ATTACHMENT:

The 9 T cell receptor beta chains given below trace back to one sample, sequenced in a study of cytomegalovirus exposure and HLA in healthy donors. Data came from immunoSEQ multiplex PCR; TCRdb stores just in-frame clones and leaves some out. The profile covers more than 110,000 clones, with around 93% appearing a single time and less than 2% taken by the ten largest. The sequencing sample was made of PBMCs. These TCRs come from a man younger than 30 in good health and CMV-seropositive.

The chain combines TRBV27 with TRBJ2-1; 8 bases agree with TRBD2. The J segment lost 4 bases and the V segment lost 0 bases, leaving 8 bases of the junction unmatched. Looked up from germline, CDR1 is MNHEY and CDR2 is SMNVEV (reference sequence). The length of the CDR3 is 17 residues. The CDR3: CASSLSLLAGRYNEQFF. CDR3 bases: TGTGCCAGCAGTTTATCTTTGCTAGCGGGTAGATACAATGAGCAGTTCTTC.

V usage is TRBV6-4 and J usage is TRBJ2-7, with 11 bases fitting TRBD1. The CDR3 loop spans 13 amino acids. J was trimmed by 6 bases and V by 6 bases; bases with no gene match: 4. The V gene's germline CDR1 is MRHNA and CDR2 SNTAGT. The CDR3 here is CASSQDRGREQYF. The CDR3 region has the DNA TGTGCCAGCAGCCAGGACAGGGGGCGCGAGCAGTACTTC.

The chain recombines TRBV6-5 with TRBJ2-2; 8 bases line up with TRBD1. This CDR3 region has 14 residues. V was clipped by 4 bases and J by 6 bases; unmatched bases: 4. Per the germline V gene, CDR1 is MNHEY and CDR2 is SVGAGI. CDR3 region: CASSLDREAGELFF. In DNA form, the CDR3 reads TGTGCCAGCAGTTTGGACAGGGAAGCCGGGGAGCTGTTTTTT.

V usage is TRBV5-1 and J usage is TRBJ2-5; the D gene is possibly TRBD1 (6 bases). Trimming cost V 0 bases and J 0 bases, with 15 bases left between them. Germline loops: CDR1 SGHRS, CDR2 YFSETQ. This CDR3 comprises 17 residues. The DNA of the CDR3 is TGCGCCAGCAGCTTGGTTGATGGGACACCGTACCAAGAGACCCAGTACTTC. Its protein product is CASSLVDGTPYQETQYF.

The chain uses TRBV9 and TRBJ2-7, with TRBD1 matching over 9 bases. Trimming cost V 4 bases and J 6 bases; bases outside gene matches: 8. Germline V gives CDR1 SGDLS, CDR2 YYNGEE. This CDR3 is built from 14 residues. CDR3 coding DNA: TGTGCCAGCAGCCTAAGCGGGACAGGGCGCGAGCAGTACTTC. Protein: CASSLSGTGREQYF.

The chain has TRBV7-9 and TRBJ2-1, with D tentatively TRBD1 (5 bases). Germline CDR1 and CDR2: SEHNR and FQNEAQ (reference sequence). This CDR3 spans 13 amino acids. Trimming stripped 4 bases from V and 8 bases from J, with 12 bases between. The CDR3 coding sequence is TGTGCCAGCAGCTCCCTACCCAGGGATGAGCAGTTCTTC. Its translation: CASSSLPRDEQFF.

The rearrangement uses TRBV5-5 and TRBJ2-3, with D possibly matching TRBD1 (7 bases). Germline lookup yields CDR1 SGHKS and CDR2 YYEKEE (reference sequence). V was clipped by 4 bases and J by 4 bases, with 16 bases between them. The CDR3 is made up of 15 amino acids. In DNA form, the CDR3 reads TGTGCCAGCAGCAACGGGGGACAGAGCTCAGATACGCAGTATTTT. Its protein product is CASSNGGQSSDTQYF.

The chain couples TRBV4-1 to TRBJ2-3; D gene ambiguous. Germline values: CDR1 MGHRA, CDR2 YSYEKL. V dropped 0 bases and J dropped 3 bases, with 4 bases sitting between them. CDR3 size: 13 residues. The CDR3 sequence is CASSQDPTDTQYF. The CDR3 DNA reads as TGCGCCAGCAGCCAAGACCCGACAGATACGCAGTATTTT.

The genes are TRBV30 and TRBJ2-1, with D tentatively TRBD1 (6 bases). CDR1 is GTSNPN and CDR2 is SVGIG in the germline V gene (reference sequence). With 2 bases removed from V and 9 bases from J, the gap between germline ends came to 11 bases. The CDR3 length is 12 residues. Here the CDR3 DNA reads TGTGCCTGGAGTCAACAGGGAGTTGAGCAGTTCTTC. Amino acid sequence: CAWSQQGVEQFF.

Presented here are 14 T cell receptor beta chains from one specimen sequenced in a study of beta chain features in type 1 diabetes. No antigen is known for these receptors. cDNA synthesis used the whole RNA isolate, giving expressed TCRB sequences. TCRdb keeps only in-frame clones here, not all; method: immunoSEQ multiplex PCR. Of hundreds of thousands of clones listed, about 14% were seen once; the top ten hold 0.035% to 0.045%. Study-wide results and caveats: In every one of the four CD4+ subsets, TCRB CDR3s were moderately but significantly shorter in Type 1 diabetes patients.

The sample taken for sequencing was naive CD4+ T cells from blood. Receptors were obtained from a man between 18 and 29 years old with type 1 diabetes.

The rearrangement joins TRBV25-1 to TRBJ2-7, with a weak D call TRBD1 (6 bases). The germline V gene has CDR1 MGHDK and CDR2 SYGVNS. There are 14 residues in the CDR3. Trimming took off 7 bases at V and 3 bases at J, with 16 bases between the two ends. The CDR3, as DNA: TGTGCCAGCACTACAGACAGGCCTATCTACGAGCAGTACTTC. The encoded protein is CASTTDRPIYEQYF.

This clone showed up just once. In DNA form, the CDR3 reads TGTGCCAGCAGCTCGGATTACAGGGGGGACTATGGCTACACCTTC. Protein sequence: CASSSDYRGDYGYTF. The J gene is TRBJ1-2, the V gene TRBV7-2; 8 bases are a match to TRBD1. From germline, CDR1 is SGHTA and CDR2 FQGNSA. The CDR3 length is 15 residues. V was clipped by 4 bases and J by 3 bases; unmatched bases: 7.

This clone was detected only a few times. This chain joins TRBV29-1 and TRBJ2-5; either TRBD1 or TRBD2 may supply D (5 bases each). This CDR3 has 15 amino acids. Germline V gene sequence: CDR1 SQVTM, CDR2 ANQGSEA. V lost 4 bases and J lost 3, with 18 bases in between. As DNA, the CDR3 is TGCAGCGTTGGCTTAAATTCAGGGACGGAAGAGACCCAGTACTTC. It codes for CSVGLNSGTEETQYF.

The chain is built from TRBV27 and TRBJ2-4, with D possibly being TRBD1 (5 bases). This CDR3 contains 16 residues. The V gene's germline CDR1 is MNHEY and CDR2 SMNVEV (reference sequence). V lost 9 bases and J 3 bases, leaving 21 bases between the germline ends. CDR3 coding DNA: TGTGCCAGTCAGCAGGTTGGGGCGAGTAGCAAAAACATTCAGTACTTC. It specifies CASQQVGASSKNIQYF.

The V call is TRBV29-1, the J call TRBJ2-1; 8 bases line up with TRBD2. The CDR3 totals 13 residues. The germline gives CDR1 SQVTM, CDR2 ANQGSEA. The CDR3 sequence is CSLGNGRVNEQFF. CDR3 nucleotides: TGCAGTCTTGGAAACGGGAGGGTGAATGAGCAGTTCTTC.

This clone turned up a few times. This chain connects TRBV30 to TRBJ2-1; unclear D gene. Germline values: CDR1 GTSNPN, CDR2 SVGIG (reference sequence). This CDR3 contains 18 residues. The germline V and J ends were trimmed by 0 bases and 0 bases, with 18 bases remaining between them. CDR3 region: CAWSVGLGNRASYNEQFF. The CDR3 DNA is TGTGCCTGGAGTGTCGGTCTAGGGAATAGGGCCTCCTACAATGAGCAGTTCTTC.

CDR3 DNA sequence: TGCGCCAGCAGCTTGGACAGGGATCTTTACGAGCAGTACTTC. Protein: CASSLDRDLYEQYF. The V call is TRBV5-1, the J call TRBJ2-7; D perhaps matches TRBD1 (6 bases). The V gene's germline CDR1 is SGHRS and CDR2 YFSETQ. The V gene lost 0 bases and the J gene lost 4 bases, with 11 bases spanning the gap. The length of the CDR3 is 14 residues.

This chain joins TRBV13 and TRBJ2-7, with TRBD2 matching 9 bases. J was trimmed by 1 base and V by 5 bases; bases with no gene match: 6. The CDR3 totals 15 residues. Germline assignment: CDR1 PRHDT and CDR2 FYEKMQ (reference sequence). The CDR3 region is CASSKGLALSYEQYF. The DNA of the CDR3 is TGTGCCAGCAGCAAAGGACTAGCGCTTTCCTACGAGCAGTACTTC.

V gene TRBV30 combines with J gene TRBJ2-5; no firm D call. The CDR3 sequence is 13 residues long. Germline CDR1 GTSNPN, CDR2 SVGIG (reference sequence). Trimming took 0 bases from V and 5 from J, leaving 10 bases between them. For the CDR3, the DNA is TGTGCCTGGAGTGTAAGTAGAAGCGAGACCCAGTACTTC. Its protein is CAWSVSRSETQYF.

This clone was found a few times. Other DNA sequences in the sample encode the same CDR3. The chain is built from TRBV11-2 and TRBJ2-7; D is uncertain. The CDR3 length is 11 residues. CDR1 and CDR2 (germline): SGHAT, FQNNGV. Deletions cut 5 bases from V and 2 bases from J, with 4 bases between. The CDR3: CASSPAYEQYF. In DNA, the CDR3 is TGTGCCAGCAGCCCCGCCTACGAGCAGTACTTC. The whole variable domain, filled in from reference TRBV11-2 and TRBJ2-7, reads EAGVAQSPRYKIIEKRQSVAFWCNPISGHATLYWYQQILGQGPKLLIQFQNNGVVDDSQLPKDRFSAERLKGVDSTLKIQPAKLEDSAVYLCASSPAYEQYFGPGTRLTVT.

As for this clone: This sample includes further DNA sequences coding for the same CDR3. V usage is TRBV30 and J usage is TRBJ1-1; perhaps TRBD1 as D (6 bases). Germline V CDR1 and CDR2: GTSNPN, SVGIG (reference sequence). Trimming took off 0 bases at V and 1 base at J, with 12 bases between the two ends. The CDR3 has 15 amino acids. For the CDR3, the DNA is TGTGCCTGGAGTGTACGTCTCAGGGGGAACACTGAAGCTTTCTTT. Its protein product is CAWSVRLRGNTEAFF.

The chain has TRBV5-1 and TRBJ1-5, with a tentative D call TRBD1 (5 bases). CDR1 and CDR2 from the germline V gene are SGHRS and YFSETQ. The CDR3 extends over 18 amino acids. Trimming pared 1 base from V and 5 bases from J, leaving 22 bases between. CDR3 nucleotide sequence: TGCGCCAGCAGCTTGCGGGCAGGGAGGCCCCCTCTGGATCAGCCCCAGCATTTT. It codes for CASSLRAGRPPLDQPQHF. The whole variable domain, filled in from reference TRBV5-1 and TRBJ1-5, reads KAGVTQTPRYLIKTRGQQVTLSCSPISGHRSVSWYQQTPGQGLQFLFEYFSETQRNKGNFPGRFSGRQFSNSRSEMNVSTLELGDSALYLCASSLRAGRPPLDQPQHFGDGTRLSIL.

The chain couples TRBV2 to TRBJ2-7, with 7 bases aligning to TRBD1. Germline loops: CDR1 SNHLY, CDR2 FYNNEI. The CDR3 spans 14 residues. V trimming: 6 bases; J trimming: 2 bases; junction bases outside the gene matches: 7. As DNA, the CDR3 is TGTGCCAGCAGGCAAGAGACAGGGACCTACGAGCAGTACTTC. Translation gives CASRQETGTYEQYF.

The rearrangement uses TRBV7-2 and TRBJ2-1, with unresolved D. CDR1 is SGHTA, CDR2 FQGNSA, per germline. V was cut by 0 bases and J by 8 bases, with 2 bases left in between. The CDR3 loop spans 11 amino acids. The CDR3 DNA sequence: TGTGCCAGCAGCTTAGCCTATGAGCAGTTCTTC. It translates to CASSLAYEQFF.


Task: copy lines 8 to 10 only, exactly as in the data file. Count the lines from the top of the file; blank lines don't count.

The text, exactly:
The rearrangement uses TRBV5-5 and TRBJ2-3, with D possibly matching TRBD1 (7 bases). Germline lookup yields CDR1 SGHKS and CDR2 YYEKEE (reference sequence). V was clipped by 4 bases and J by 4 bases, with 16 bases between them. The CDR3 is made up of 15 amino acids. In DNA form, the CDR3 reads TGTGCCAGCAGCAACGGGGGACAGAGCTCAGATACGCAGTATTTT. Its protein product is CASSNGGQSSDTQYF.

The chain couples TRBV4-1 to TRBJ2-3; D gene ambiguous. Germline values: CDR1 MGHRA, CDR2 YSYEKL. V dropped 0 bases and J dropped 3 bases, with 4 bases sitting between them. CDR3 size: 13 residues. The CDR3 sequence is CASSQDPTDTQYF. The CDR3 DNA reads as TGCGCCAGCAGCCAAGACCCGACAGATACGCAGTATTTT.

The genes are TRBV30 and TRBJ2-1, with D tentatively TRBD1 (6 bases). CDR1 is GTSNPN and CDR2 is SVGIG in the germline V gene (reference sequence). With 2 bases removed from V and 9 bases from J, the gap between germline ends came to 11 bases. The CDR3 length is 12 residues. Here the CDR3 DNA reads TGTGCCTGGAGTCAACAGGGAGTTGAGCAGTTCTTC. Amino acid sequence: CAWSQQGVEQFF.